Hello Guro. I am struggling with the following: What is the residual effect of TV advertising? Meaning, if you are on for 6 weeks at a certain point level, and you go off, people will remember your message for x number of weeks later. I always thought it was about 2-3 weeks, but finding anything to support that is posing a challenge. Also, are people enerally claiming that advertising doesn’t affect them. Are they discrediting it? I feel like the answer is obvious, but finding any supporting documents is proving to be a difficult task. Any direction you could offer would be much appreciated. Thanks for all you do!

The Media Guru Answers (Saturday, March 17, 2007)

The residual effects of advertising taper off. One very simple rule of thumb is that each week of no activity leads to a decrease of about 10% from the previous week's awareness. I.e. if awareness was 90% after a perios of advertsing, it will be 81% after a week's hiatus and 72.9% after another week's inactivity, etc.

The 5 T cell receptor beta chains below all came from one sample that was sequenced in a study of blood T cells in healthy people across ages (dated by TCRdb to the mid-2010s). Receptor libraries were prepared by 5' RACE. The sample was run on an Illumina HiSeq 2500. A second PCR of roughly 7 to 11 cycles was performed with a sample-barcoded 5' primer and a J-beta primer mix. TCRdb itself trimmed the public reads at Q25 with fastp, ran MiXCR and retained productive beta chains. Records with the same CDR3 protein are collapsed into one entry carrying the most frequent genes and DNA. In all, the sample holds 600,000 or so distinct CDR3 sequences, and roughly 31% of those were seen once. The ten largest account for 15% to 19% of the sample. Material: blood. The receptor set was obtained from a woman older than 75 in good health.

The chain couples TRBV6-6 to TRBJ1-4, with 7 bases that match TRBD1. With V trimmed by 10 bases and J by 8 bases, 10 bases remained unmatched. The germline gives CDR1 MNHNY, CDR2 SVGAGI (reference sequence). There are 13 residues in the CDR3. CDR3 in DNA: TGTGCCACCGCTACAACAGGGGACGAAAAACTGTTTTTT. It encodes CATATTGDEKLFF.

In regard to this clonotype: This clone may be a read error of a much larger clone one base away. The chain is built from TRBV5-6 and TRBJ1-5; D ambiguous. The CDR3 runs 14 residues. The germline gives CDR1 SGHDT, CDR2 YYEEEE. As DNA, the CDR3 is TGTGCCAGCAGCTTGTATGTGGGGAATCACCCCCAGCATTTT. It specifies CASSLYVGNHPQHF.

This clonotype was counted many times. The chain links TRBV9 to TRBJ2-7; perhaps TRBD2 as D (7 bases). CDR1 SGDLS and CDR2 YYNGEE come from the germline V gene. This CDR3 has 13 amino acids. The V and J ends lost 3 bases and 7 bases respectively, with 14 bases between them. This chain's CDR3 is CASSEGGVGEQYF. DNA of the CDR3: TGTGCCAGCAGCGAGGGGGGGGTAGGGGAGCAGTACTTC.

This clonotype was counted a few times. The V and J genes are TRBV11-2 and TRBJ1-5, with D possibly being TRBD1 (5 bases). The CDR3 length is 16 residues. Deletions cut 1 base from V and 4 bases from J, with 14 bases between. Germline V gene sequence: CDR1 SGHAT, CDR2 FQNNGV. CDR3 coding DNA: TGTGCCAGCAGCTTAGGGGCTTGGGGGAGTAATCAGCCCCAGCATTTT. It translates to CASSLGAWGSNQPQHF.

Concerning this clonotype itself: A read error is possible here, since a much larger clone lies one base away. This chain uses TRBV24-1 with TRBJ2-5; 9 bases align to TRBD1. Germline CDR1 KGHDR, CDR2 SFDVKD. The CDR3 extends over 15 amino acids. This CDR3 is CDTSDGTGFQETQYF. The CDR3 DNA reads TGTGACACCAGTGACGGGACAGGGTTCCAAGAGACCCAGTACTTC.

It has long been a fashionable posture of sophistication to claim to be unaffected by advertising. Yet the people who make this claim are just as likely to use Brand name (advertised) products as other people. Correlating the market shares of brand names with ad budgets is one way to document this. Or consider brand name market shares vs generics or store brands.

Tuesday, March 13, 2007

What is the best way to advertise for fundraising?

The Media Guru Answers (Saturday, March 17, 2007)